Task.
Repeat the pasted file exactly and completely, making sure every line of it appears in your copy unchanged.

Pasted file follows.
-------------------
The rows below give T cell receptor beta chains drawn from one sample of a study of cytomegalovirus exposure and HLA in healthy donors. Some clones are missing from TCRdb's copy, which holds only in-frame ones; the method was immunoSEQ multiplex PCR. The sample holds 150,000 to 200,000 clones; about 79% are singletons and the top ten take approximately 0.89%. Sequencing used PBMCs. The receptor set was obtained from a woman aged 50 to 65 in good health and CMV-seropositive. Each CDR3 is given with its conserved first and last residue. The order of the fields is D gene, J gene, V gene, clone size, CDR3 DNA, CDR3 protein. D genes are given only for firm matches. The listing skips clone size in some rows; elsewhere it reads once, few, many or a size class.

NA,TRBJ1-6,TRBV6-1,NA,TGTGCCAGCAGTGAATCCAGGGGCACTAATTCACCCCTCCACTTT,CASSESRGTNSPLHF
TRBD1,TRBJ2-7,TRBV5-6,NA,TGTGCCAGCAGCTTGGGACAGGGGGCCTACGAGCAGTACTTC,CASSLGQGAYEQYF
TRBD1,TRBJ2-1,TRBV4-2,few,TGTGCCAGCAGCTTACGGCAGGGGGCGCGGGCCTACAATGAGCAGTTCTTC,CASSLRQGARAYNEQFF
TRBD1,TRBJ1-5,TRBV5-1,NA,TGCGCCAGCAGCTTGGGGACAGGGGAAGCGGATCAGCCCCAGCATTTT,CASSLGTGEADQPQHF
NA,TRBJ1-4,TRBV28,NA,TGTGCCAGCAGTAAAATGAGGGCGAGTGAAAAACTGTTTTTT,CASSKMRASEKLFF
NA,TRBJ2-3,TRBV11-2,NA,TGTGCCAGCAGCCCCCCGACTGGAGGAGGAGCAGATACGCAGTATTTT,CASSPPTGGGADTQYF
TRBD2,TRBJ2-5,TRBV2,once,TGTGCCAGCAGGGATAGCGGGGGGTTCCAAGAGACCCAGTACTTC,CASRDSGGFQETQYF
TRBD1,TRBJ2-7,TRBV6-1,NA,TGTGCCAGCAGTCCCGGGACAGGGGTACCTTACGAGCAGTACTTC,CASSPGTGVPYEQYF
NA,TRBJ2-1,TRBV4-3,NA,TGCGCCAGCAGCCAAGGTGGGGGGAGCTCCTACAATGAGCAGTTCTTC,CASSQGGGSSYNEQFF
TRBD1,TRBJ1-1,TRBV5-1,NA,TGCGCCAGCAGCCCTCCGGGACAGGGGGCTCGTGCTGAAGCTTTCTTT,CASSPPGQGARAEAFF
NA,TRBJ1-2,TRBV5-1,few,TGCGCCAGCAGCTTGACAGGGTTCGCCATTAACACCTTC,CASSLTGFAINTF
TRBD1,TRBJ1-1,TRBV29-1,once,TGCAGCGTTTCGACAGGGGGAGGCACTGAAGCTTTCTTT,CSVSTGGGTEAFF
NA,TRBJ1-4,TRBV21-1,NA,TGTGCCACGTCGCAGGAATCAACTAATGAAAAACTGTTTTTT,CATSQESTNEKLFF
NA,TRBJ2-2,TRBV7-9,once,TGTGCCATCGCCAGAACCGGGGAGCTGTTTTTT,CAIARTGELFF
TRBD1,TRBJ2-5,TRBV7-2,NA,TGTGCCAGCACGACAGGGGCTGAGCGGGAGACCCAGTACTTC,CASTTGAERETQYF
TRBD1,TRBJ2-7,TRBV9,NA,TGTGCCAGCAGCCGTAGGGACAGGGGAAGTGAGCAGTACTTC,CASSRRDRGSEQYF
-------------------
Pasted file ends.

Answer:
The rows below give T cell receptor beta chains drawn from one sample of a study of cytomegalovirus exposure and HLA in healthy donors. Some clones are missing from TCRdb's copy, which holds only in-frame ones; the method was immunoSEQ multiplex PCR. The sample holds 150,000 to 200,000 clones; about 79% are singletons and the top ten take approximately 0.89%. Sequencing used PBMCs. The receptor set was obtained from a woman aged 50 to 65 in good health and CMV-seropositive. Each CDR3 is given with its conserved first and last residue. The order of the fields is D gene, J gene, V gene, clone size, CDR3 DNA, CDR3 protein. D genes are given only for firm matches. The listing skips clone size in some rows; elsewhere it reads once, few, many or a size class.

NA,TRBJ1-6,TRBV6-1,NA,TGTGCCAGCAGTGAATCCAGGGGCACTAATTCACCCCTCCACTTT,CASSESRGTNSPLHF
TRBD1,TRBJ2-7,TRBV5-6,NA,TGTGCCAGCAGCTTGGGACAGGGGGCCTACGAGCAGTACTTC,CASSLGQGAYEQYF
TRBD1,TRBJ2-1,TRBV4-2,few,TGTGCCAGCAGCTTACGGCAGGGGGCGCGGGCCTACAATGAGCAGTTCTTC,CASSLRQGARAYNEQFF
TRBD1,TRBJ1-5,TRBV5-1,NA,TGCGCCAGCAGCTTGGGGACAGGGGAAGCGGATCAGCCCCAGCATTTT,CASSLGTGEADQPQHF
NA,TRBJ1-4,TRBV28,NA,TGTGCCAGCAGTAAAATGAGGGCGAGTGAAAAACTGTTTTTT,CASSKMRASEKLFF
NA,TRBJ2-3,TRBV11-2,NA,TGTGCCAGCAGCCCCCCGACTGGAGGAGGAGCAGATACGCAGTATTTT,CASSPPTGGGADTQYF
TRBD2,TRBJ2-5,TRBV2,once,TGTGCCAGCAGGGATAGCGGGGGGTTCCAAGAGACCCAGTACTTC,CASRDSGGFQETQYF
TRBD1,TRBJ2-7,TRBV6-1,NA,TGTGCCAGCAGTCCCGGGACAGGGGTACCTTACGAGCAGTACTTC,CASSPGTGVPYEQYF
NA,TRBJ2-1,TRBV4-3,NA,TGCGCCAGCAGCCAAGGTGGGGGGAGCTCCTACAATGAGCAGTTCTTC,CASSQGGGSSYNEQFF
TRBD1,TRBJ1-1,TRBV5-1,NA,TGCGCCAGCAGCCCTCCGGGACAGGGGGCTCGTGCTGAAGCTTTCTTT,CASSPPGQGARAEAFF
NA,TRBJ1-2,TRBV5-1,few,TGCGCCAGCAGCTTGACAGGGTTCGCCATTAACACCTTC,CASSLTGFAINTF
TRBD1,TRBJ1-1,TRBV29-1,once,TGCAGCGTTTCGACAGGGGGAGGCACTGAAGCTTTCTTT,CSVSTGGGTEAFF
NA,TRBJ1-4,TRBV21-1,NA,TGTGCCACGTCGCAGGAATCAACTAATGAAAAACTGTTTTTT,CATSQESTNEKLFF
NA,TRBJ2-2,TRBV7-9,once,TGTGCCATCGCCAGAACCGGGGAGCTGTTTTTT,CAIARTGELFF
TRBD1,TRBJ2-5,TRBV7-2,NA,TGTGCCAGCACGACAGGGGCTGAGCGGGAGACCCAGTACTTC,CASTTGAERETQYF
TRBD1,TRBJ2-7,TRBV9,NA,TGTGCCAGCAGCCGTAGGGACAGGGGAAGTGAGCAGTACTTC,CASSRRDRGSEQYF